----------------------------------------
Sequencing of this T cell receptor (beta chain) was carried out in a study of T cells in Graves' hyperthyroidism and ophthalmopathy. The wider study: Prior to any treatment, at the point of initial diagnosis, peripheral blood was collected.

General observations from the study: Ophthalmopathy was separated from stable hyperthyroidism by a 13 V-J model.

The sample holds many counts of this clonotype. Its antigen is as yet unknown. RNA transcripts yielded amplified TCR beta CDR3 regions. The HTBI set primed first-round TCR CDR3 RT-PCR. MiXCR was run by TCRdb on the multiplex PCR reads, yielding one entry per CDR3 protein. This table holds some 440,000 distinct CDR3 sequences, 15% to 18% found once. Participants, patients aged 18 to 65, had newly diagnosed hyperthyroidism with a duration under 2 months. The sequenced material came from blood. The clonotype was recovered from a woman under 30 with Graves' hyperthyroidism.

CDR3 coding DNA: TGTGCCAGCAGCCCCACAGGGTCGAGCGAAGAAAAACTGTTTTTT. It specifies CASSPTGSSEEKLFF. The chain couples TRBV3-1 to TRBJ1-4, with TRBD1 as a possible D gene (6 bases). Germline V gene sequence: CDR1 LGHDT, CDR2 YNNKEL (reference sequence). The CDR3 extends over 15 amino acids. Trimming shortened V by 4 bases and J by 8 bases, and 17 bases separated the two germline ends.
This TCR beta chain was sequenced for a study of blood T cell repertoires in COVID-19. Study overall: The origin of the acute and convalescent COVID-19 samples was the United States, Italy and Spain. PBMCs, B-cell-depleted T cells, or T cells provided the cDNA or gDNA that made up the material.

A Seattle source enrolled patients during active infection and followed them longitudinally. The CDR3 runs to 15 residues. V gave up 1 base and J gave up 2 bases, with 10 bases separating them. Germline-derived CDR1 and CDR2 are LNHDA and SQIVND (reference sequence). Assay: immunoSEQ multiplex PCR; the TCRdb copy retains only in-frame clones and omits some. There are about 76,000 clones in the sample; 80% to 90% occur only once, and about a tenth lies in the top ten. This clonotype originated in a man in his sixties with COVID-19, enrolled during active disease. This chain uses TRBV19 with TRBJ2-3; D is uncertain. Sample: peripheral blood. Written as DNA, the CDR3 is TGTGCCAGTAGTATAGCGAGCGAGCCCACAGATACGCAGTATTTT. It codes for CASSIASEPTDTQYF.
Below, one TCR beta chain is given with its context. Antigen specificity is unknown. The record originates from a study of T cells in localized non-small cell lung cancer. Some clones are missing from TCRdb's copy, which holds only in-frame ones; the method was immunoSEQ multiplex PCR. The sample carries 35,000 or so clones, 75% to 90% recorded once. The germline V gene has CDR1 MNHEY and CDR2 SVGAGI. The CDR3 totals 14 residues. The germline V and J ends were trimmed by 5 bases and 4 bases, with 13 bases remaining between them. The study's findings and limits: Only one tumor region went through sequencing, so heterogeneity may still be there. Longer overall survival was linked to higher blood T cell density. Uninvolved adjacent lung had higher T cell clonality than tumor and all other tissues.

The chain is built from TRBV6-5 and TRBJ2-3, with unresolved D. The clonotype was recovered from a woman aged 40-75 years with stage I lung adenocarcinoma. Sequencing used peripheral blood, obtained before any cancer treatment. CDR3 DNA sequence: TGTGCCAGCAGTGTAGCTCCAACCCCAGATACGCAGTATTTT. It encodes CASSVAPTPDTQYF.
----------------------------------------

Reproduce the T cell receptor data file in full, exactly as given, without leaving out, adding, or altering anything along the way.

Sequencing of this T cell receptor (beta chain) was carried out in a study of T cells in Graves' hyperthyroidism and ophthalmopathy. The wider study: Prior to any treatment, at the point of initial diagnosis, peripheral blood was collected.

General observations from the study: Ophthalmopathy was separated from stable hyperthyroidism by a 13 V-J model.

The sample holds many counts of this clonotype. Its antigen is as yet unknown. RNA transcripts yielded amplified TCR beta CDR3 regions. The HTBI set primed first-round TCR CDR3 RT-PCR. MiXCR was run by TCRdb on the multiplex PCR reads, yielding one entry per CDR3 protein. This table holds some 440,000 distinct CDR3 sequences, 15% to 18% found once. Participants, patients aged 18 to 65, had newly diagnosed hyperthyroidism with a duration under 2 months. The sequenced material came from blood. The clonotype was recovered from a woman under 30 with Graves' hyperthyroidism.

CDR3 coding DNA: TGTGCCAGCAGCCCCACAGGGTCGAGCGAAGAAAAACTGTTTTTT. It specifies CASSPTGSSEEKLFF. The chain couples TRBV3-1 to TRBJ1-4, with TRBD1 as a possible D gene (6 bases). Germline V gene sequence: CDR1 LGHDT, CDR2 YNNKEL (reference sequence). The CDR3 extends over 15 amino acids. Trimming shortened V by 4 bases and J by 8 bases, and 17 bases separated the two germline ends.
This TCR beta chain was sequenced for a study of blood T cell repertoires in COVID-19. Study overall: The origin of the acute and convalescent COVID-19 samples was the United States, Italy and Spain. PBMCs, B-cell-depleted T cells, or T cells provided the cDNA or gDNA that made up the material.

A Seattle source enrolled patients during active infection and followed them longitudinally. The CDR3 runs to 15 residues. V gave up 1 base and J gave up 2 bases, with 10 bases separating them. Germline-derived CDR1 and CDR2 are LNHDA and SQIVND (reference sequence). Assay: immunoSEQ multiplex PCR; the TCRdb copy retains only in-frame clones and omits some. There are about 76,000 clones in the sample; 80% to 90% occur only once, and about a tenth lies in the top ten. This clonotype originated in a man in his sixties with COVID-19, enrolled during active disease. This chain uses TRBV19 with TRBJ2-3; D is uncertain. Sample: peripheral blood. Written as DNA, the CDR3 is TGTGCCAGTAGTATAGCGAGCGAGCCCACAGATACGCAGTATTTT. It codes for CASSIASEPTDTQYF.
Below, one TCR beta chain is given with its context. Antigen specificity is unknown. The record originates from a study of T cells in localized non-small cell lung cancer. Some clones are missing from TCRdb's copy, which holds only in-frame ones; the method was immunoSEQ multiplex PCR. The sample carries 35,000 or so clones, 75% to 90% recorded once. The germline V gene has CDR1 MNHEY and CDR2 SVGAGI. The CDR3 totals 14 residues. The germline V and J ends were trimmed by 5 bases and 4 bases, with 13 bases remaining between them. The study's findings and limits: Only one tumor region went through sequencing, so heterogeneity may still be there. Longer overall survival was linked to higher blood T cell density. Uninvolved adjacent lung had higher T cell clonality than tumor and all other tissues.

The chain is built from TRBV6-5 and TRBJ2-3, with unresolved D. The clonotype was recovered from a woman aged 40-75 years with stage I lung adenocarcinoma. Sequencing used peripheral blood, obtained before any cancer treatment. CDR3 DNA sequence: TGTGCCAGCAGTGTAGCTCCAACCCCAGATACGCAGTATTTT. It encodes CASSVAPTPDTQYF.